Outsourced Trading Q&A: Dan Houlihan, Northern Trust
More and more asset managers are turning their focus to their core competnancies and partnering with service providers for the rest. Markets Media caught up with Dan Houlihan, head of asset servicing, Americas at Northern Trust, to discuss what the global custodian has seen regarding the trend.
How would you describe the variety of outsourced trading options that are currently available?
Generally, we have seen three types of providers: small, independent broker-dealers, investment banks, and custody banks. From our perspective, global custodians are best positioned due to their access to large pools of liquidity, global reach, and operational scale. Also, in the case of Northern Trust, we operate on an agency-only basis, so our interests are always aligned with our clients.
The investment banks seem to be focusing on outsourced trading within their prime brokerage services. Historically, the independent broker-dealers focus on smaller, single-market funds and also trade on an RTO (receive and transmit orders) basis. The issue with this approach is that the client’s name is known to the counterparty. However, in our model, as a custodian, we are the street-facing entity providing anonymity and greater scale benefits.
What type of pre-decision checklist should asset managers go through when considering outsourcing a portion or all of their trading desk?
There are several important elements an asset manager should consider, starting with counterparty risk – the strength of the counterparty is critically important. Strong management of conflicts across clients, the depth and breadth of trading expertise and experience; improved access to liquidity; and a modern, efficient technology platform are also significant factors. Asset managers should look for strong governance of internal operations and the ability to adhere to current and future regulatory demands.
I think a sometimes overlooked factor is the provider’s experience with outsourcing and track record of success. Outsourcing should be part of the provider’s DNA and not merely an avenue to pursue profits. Trading historically has been a transactional business, but in an outsourced model it becomes a service business. A provider can build a profitable trading business, but instilling a culture of service within that business is challenging. It’s an essential factor when making a decision. Lastly, do the provider and the solution truly simplify a firm’s operating model and free up time to focus on value-added activities?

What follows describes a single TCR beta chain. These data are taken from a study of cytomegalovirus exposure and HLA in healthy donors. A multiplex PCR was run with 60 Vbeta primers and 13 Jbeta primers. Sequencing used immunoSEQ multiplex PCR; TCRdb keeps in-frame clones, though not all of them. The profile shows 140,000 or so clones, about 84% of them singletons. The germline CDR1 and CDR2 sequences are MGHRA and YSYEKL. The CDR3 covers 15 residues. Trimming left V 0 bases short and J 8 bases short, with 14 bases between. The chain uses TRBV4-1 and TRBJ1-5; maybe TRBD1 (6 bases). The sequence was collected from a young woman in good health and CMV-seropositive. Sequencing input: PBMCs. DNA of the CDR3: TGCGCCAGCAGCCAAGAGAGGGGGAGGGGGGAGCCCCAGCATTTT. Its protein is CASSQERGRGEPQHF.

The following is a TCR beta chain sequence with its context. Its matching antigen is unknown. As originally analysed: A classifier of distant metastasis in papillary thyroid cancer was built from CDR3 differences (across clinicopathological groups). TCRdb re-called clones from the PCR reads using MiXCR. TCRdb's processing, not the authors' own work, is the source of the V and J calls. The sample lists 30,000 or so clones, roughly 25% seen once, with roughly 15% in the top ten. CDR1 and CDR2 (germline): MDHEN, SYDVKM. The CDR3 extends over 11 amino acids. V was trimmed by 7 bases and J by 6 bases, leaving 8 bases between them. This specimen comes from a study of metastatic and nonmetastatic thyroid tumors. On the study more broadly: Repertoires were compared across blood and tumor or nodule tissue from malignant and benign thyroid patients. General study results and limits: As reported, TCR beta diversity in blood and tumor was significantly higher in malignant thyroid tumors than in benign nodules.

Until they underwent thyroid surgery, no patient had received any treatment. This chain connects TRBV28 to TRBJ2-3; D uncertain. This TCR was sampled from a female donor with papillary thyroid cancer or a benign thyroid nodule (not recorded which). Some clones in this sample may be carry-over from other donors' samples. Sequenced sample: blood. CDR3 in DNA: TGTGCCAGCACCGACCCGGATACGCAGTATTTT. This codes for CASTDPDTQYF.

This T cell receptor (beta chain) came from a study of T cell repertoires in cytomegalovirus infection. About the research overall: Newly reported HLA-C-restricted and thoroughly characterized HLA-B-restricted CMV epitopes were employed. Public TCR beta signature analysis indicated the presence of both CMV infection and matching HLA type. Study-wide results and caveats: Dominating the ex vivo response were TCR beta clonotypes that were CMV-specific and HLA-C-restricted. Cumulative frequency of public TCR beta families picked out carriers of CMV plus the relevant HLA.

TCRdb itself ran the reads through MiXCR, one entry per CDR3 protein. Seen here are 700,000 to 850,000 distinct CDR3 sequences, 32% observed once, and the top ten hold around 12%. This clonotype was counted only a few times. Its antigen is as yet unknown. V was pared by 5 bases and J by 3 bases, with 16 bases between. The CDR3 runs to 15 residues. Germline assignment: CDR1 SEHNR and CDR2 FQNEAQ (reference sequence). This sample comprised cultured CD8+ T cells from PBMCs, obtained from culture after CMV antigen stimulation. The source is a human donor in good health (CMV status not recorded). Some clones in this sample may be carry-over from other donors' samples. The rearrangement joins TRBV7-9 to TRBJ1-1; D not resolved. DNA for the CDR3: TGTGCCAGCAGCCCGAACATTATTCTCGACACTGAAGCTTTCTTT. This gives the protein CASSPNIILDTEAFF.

How common is it for firms to completely outsource their trading desks?
The current outsourcing trend, what we are calling the ‘third wave of outsourcing’, is evolving still. Since Northern Trust launched its solution in September 2017, the acceptance of outsourced trading as a viable practice is accelerating. We have approximately 50 clients live globally, and a strong pipeline of interested firms. A reduction in cost and transition from a fixed to a variable cost model are viewed as the traditional benefits of outsourcing.
However, when implemented effectively, an outsourced trading solution can improve overall perform by expanding coverage for global markets to regional trading desks and through access to deeper liquidity pools.
If an asset manager has outsourced trading and operations to a partner that can handle any product, asset class, and jurisdiction, then they are in a much better position to execute on their business strategy. That’s how Northern Trust’s business has changed. We are no longer only a global custodian; we are a platform company through which clients can execute their business strategy.
Is Northern Trust’s model one-size-fits-all, or can clients have a bespoke offering regarding asset coverage and which portions of the trade lifecycle they could outsource?
It’s a modular service that can be customized. We have clients who want to outsource their entire trading function across all markets and asset classes. We also have US-based clients investing globally who decide to outsource their Ex-US trading.
There is a notion that outsourcing is favored by the smaller firms, is this what you are seeing?
We have been engaging with prospects and clients that range from startups to firms with over $100B in AUM. The commercial imperative is driving this; it is not so much a function of size. Additionally, there is an assessment of how much value your trading function is delivering. Based on this, I fully expect we will see a very diverse market both from a jurisdiction and size perspective.
How long is the typical onboarding process once the ink is dry on the contract, and when do firms start to see ROI?
Deciding to outsource a trading desk and have it up and running is much less complicated than other outsourcing relationships like switching custody providers or outsourcing middle office functions. We have worked with clients to execute a transition in approximately four weeks. While each situation is unique, we would expect a transition to typically take anywhere from three to six weeks, depending on complexity.
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